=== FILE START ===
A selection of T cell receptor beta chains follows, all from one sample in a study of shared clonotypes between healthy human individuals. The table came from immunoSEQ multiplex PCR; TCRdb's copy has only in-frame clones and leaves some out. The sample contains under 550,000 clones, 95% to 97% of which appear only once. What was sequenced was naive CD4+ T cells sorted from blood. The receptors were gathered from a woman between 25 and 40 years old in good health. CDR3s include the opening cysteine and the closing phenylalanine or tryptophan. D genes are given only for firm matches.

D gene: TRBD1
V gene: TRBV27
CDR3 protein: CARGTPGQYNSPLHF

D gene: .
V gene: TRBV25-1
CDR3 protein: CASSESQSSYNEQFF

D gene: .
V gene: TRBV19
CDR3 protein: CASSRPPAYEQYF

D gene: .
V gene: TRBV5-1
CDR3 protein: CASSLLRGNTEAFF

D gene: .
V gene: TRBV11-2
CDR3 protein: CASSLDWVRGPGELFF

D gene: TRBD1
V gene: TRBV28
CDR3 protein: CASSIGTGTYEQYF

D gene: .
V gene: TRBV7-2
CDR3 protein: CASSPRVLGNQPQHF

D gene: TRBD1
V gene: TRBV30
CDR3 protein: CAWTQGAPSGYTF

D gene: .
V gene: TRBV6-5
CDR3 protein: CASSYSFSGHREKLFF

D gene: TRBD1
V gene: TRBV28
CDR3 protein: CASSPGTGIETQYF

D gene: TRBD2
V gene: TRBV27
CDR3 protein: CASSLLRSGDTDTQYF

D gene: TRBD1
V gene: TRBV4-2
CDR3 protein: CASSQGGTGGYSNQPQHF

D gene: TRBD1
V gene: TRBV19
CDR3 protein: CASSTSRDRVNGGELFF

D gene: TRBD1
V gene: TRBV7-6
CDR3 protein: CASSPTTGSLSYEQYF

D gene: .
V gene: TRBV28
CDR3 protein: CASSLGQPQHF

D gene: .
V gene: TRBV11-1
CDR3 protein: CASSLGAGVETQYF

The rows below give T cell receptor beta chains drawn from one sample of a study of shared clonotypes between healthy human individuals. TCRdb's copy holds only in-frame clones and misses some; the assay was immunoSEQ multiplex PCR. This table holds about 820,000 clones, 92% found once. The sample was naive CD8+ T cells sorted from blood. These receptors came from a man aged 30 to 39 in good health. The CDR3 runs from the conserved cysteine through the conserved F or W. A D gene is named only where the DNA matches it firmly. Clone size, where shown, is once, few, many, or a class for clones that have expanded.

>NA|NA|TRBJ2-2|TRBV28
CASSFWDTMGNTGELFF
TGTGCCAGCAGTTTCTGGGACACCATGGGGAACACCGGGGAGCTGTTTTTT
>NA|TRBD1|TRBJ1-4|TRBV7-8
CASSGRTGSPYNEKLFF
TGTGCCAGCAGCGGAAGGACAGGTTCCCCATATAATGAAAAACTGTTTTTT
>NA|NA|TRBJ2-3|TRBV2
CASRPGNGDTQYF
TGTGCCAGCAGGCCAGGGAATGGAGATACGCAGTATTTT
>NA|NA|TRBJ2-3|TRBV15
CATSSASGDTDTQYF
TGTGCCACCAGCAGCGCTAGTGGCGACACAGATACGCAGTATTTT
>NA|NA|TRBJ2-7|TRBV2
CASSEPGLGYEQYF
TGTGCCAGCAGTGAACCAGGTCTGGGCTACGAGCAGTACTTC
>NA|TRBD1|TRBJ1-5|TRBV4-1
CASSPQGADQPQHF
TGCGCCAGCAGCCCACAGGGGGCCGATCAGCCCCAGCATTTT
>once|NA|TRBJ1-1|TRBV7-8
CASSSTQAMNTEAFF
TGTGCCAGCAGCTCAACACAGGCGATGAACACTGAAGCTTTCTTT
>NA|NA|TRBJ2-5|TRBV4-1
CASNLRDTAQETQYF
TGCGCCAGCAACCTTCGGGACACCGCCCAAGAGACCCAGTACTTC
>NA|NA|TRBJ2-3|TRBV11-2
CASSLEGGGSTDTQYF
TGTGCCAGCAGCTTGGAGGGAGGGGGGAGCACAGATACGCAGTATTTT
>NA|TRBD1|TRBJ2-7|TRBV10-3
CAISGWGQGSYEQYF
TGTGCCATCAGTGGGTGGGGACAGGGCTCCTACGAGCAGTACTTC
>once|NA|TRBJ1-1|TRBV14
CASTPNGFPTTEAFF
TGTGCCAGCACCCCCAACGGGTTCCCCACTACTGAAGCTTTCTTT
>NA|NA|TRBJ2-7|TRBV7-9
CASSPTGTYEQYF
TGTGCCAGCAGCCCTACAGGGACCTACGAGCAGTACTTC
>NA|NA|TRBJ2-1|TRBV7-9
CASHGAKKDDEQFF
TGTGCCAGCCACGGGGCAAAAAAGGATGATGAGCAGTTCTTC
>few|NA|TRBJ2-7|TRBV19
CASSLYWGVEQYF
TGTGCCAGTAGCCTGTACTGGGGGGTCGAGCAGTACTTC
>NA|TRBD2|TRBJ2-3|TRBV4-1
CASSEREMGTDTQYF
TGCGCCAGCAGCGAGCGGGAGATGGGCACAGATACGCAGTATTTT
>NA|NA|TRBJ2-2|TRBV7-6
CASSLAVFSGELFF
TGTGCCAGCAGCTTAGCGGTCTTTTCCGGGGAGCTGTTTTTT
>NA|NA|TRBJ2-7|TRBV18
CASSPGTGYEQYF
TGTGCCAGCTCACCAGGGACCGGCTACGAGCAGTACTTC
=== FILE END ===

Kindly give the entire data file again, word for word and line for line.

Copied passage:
A selection of T cell receptor beta chains follows, all from one sample in a study of shared clonotypes between healthy human individuals. The table came from immunoSEQ multiplex PCR; TCRdb's copy has only in-frame clones and leaves some out. The sample contains under 550,000 clones, 95% to 97% of which appear only once. What was sequenced was naive CD4+ T cells sorted from blood. The receptors were gathered from a woman between 25 and 40 years old in good health. CDR3s include the opening cysteine and the closing phenylalanine or tryptophan. D genes are given only for firm matches.

D gene: TRBD1
V gene: TRBV27
CDR3 protein: CARGTPGQYNSPLHF

D gene: .
V gene: TRBV25-1
CDR3 protein: CASSESQSSYNEQFF

D gene: .
V gene: TRBV19
CDR3 protein: CASSRPPAYEQYF

D gene: .
V gene: TRBV5-1
CDR3 protein: CASSLLRGNTEAFF

D gene: .
V gene: TRBV11-2
CDR3 protein: CASSLDWVRGPGELFF

D gene: TRBD1
V gene: TRBV28
CDR3 protein: CASSIGTGTYEQYF

D gene: .
V gene: TRBV7-2
CDR3 protein: CASSPRVLGNQPQHF

D gene: TRBD1
V gene: TRBV30
CDR3 protein: CAWTQGAPSGYTF

D gene: .
V gene: TRBV6-5
CDR3 protein: CASSYSFSGHREKLFF

D gene: TRBD1
V gene: TRBV28
CDR3 protein: CASSPGTGIETQYF

D gene: TRBD2
V gene: TRBV27
CDR3 protein: CASSLLRSGDTDTQYF

D gene: TRBD1
V gene: TRBV4-2
CDR3 protein: CASSQGGTGGYSNQPQHF

D gene: TRBD1
V gene: TRBV19
CDR3 protein: CASSTSRDRVNGGELFF

D gene: TRBD1
V gene: TRBV7-6
CDR3 protein: CASSPTTGSLSYEQYF

D gene: .
V gene: TRBV28
CDR3 protein: CASSLGQPQHF

D gene: .
V gene: TRBV11-1
CDR3 protein: CASSLGAGVETQYF

The rows below give T cell receptor beta chains drawn from one sample of a study of shared clonotypes between healthy human individuals. TCRdb's copy holds only in-frame clones and misses some; the assay was immunoSEQ multiplex PCR. This table holds about 820,000 clones, 92% found once. The sample was naive CD8+ T cells sorted from blood. These receptors came from a man aged 30 to 39 in good health. The CDR3 runs from the conserved cysteine through the conserved F or W. A D gene is named only where the DNA matches it firmly. Clone size, where shown, is once, few, many, or a class for clones that have expanded.

>NA|NA|TRBJ2-2|TRBV28
CASSFWDTMGNTGELFF
TGTGCCAGCAGTTTCTGGGACACCATGGGGAACACCGGGGAGCTGTTTTTT
>NA|TRBD1|TRBJ1-4|TRBV7-8
CASSGRTGSPYNEKLFF
TGTGCCAGCAGCGGAAGGACAGGTTCCCCATATAATGAAAAACTGTTTTTT
>NA|NA|TRBJ2-3|TRBV2
CASRPGNGDTQYF
TGTGCCAGCAGGCCAGGGAATGGAGATACGCAGTATTTT
>NA|NA|TRBJ2-3|TRBV15
CATSSASGDTDTQYF
TGTGCCACCAGCAGCGCTAGTGGCGACACAGATACGCAGTATTTT
>NA|NA|TRBJ2-7|TRBV2
CASSEPGLGYEQYF
TGTGCCAGCAGTGAACCAGGTCTGGGCTACGAGCAGTACTTC
>NA|TRBD1|TRBJ1-5|TRBV4-1
CASSPQGADQPQHF
TGCGCCAGCAGCCCACAGGGGGCCGATCAGCCCCAGCATTTT
>once|NA|TRBJ1-1|TRBV7-8
CASSSTQAMNTEAFF
TGTGCCAGCAGCTCAACACAGGCGATGAACACTGAAGCTTTCTTT
>NA|NA|TRBJ2-5|TRBV4-1
CASNLRDTAQETQYF
TGCGCCAGCAACCTTCGGGACACCGCCCAAGAGACCCAGTACTTC
>NA|NA|TRBJ2-3|TRBV11-2
CASSLEGGGSTDTQYF
TGTGCCAGCAGCTTGGAGGGAGGGGGGAGCACAGATACGCAGTATTTT
>NA|TRBD1|TRBJ2-7|TRBV10-3
CAISGWGQGSYEQYF
TGTGCCATCAGTGGGTGGGGACAGGGCTCCTACGAGCAGTACTTC
>once|NA|TRBJ1-1|TRBV14
CASTPNGFPTTEAFF
TGTGCCAGCACCCCCAACGGGTTCCCCACTACTGAAGCTTTCTTT
>NA|NA|TRBJ2-7|TRBV7-9
CASSPTGTYEQYF
TGTGCCAGCAGCCCTACAGGGACCTACGAGCAGTACTTC
>NA|NA|TRBJ2-1|TRBV7-9
CASHGAKKDDEQFF
TGTGCCAGCCACGGGGCAAAAAAGGATGATGAGCAGTTCTTC
>few|NA|TRBJ2-7|TRBV19
CASSLYWGVEQYF
TGTGCCAGTAGCCTGTACTGGGGGGTCGAGCAGTACTTC
>NA|TRBD2|TRBJ2-3|TRBV4-1
CASSEREMGTDTQYF
TGCGCCAGCAGCGAGCGGGAGATGGGCACAGATACGCAGTATTTT
>NA|NA|TRBJ2-2|TRBV7-6
CASSLAVFSGELFF
TGTGCCAGCAGCTTAGCGGTCTTTTCCGGGGAGCTGTTTTTT
>NA|NA|TRBJ2-7|TRBV18
CASSPGTGYEQYF
TGTGCCAGCTCACCAGGGACCGGCTACGAGCAGTACTTC